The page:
Monday’s Briefing: Oakland Councilmember Faces Ethics Fine; Homes for Less Than $500K Get Scarcer
Plus, Berkeley may ban landlords from refusing to rent to low-income tenants.
Lynette Gibson McElhaney.
Stories you shouldn’t miss for July 31, 2017:
1. Oakland Councilmember Lynette Gibson McElhaney is facing a possible fine tonight from the city’s Public Ethics Commission for her role in blocking the construction of an apartment building next to her home, reports Darwin BondGraham of the East Bay Express. Ethics investigators concluded that McElhaney violated the city’s conflict of interest laws because she asked an architectural firm, JRDV Urban International, to testify against the proposed apartment building at a time when the firm was also doing work for the city.
2. The number of homes available for less than $500,000 in the Bay Area continues to decline as prices skyrocket throughout the region, reports Richard Scheinin of the Mercury News$, citing a new report from real estate firm CoreLogic. The percentage of homes on the market for less than $500,000 plummeted 17 percent in June compared to the same month last year.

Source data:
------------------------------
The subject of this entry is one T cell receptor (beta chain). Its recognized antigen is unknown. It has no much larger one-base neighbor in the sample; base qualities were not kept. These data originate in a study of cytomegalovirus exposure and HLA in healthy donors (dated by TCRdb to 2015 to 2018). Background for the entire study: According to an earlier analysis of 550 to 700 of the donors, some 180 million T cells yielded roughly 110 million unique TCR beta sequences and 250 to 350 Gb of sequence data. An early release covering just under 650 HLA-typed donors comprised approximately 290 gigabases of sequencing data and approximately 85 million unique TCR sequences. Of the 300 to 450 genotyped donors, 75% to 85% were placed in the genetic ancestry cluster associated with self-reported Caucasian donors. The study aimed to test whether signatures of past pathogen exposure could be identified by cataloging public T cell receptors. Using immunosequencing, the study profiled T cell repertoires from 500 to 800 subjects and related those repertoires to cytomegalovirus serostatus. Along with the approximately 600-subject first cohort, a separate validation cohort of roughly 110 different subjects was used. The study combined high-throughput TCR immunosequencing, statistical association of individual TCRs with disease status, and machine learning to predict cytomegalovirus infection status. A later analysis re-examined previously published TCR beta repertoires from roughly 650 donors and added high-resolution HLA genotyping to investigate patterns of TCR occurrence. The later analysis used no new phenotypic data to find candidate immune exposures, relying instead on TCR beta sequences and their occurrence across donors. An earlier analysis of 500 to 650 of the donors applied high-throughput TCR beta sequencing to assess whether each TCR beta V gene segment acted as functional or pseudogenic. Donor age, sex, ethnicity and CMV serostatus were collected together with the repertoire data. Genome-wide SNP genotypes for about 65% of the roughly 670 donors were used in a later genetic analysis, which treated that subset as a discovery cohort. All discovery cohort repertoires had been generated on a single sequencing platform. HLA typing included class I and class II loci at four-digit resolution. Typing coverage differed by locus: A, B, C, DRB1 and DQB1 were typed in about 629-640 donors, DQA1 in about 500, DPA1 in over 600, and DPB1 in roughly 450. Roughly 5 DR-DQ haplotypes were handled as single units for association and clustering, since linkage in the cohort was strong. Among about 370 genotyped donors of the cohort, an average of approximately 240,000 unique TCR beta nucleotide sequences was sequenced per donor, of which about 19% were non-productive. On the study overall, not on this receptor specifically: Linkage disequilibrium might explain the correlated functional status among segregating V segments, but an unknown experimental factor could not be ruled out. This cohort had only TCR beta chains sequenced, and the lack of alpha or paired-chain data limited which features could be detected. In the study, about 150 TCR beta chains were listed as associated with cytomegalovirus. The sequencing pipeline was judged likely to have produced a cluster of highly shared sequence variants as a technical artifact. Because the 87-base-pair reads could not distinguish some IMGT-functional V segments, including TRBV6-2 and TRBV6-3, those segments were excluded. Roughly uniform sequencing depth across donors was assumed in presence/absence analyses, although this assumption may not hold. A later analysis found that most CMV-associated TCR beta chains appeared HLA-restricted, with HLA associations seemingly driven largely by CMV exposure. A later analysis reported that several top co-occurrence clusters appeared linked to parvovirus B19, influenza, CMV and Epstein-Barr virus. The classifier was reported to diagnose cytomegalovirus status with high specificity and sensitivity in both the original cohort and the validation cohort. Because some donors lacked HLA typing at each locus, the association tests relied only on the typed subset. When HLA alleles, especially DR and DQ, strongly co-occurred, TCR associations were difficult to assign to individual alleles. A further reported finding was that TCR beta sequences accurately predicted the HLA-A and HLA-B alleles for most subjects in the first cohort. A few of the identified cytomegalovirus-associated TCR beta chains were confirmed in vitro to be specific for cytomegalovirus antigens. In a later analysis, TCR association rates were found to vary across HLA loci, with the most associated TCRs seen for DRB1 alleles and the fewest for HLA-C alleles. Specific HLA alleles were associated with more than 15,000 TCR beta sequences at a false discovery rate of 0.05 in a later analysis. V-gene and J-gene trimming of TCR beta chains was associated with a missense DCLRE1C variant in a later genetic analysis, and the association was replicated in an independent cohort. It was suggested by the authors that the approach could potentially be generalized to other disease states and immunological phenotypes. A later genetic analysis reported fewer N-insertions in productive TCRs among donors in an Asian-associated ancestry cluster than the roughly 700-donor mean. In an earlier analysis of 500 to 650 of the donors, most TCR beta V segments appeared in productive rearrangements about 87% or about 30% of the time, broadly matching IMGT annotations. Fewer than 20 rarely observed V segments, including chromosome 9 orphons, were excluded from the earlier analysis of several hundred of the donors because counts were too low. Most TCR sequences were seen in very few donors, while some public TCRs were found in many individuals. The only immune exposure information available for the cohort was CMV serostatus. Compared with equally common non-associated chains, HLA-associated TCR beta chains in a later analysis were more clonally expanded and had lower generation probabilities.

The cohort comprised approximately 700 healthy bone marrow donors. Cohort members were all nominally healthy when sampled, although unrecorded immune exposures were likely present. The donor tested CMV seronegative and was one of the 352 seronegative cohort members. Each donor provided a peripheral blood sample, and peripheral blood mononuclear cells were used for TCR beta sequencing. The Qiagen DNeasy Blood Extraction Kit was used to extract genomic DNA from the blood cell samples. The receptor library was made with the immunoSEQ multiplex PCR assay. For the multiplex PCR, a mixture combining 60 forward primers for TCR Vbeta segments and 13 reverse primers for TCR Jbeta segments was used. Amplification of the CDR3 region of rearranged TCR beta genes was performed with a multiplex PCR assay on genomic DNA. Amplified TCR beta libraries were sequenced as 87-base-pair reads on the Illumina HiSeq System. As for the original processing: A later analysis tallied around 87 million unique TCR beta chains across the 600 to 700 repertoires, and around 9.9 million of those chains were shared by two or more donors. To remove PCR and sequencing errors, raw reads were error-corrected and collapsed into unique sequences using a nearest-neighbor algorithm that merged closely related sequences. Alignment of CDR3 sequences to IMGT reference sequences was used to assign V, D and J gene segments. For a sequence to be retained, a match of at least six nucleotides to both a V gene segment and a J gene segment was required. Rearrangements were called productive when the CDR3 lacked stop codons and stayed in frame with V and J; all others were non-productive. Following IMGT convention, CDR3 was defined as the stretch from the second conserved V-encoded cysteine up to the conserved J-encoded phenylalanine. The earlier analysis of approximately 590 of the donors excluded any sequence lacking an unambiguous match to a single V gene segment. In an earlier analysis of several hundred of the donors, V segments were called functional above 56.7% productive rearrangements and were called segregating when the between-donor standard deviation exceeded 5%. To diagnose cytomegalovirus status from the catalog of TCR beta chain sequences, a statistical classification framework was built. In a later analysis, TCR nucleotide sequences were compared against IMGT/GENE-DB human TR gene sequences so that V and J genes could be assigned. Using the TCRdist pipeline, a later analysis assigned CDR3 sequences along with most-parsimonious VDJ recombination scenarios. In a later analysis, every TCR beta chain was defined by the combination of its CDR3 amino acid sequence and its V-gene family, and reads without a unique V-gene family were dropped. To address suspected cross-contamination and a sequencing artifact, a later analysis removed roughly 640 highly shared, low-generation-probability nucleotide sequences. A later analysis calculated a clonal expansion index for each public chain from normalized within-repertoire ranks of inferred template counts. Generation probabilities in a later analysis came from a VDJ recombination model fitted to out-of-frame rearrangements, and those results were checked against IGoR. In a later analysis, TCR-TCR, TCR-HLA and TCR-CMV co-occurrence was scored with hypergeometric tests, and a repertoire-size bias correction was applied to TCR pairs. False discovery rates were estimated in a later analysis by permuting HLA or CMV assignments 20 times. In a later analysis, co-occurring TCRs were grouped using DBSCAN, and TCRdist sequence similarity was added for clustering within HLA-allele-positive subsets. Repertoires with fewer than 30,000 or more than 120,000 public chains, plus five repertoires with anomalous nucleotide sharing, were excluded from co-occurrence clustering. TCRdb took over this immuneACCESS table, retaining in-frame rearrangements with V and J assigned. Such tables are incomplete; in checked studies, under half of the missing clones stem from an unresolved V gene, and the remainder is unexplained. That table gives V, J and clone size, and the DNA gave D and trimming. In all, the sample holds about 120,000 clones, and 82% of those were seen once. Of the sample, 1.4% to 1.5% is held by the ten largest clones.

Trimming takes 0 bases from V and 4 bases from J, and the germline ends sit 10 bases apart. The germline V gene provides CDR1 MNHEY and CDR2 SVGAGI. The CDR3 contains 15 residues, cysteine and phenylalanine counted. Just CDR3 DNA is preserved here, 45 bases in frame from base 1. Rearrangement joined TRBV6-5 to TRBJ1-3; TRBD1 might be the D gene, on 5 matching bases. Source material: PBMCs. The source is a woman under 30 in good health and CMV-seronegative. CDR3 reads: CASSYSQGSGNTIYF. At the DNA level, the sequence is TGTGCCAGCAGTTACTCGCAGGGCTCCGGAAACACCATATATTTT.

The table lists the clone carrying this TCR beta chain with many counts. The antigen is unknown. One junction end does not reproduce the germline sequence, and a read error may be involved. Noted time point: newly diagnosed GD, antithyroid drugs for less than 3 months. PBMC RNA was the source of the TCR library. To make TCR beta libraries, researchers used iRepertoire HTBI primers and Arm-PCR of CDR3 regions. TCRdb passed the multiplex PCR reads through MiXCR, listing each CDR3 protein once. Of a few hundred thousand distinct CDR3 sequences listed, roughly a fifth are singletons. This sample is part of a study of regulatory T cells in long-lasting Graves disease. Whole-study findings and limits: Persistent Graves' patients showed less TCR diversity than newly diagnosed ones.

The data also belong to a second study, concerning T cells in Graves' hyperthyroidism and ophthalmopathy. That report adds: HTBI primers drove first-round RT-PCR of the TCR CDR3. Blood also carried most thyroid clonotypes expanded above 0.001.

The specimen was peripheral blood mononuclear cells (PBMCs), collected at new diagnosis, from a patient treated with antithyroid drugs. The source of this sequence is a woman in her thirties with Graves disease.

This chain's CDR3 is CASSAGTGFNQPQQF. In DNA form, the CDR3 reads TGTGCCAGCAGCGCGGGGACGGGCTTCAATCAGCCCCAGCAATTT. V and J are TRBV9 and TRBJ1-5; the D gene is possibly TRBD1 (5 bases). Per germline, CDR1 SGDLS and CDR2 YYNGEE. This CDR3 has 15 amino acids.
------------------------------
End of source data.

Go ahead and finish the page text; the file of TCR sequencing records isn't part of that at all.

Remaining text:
3. The city of Berkeley may become the first in the East Bay to prohibit landlords from refusing to rent to low-income tenants who qualify for federal Section 8 subsidies, reports Tammerlin Drummond of the East Bay Times$. Under the proposed law, which the Berkeley council is scheduled to consider in September, landlords could face a fine of up to $1,000 or up to six months in jail if they refuse to rent to someone based solely on their Section 8 status.
4. The progressive majority of the Alameda City Council rejected two of Mayor Trish Spencer’s nominees to the Planning Board because of the nominees anti-housing and anti-tenant protection stances, reports Steven Tavares of the East Bay Citizen. Spencer is expected to make new nominations in September.
5. Republicans in Washington, D.C. remain deeply divided over what to do about health care, with President Trump continuing to push for the repeal of Obamacare, while GOP Congressional leaders unsure on how to bridge the gap between conservatives and moderates, Politico reports.
6. And police chiefs and law enforcement agencies around the nation are publicly condemning President Trump’s call for cops to “rough” up suspects, saying the president is irresponsibly encouraging police to use excessive force, BuzzFeed News reports.
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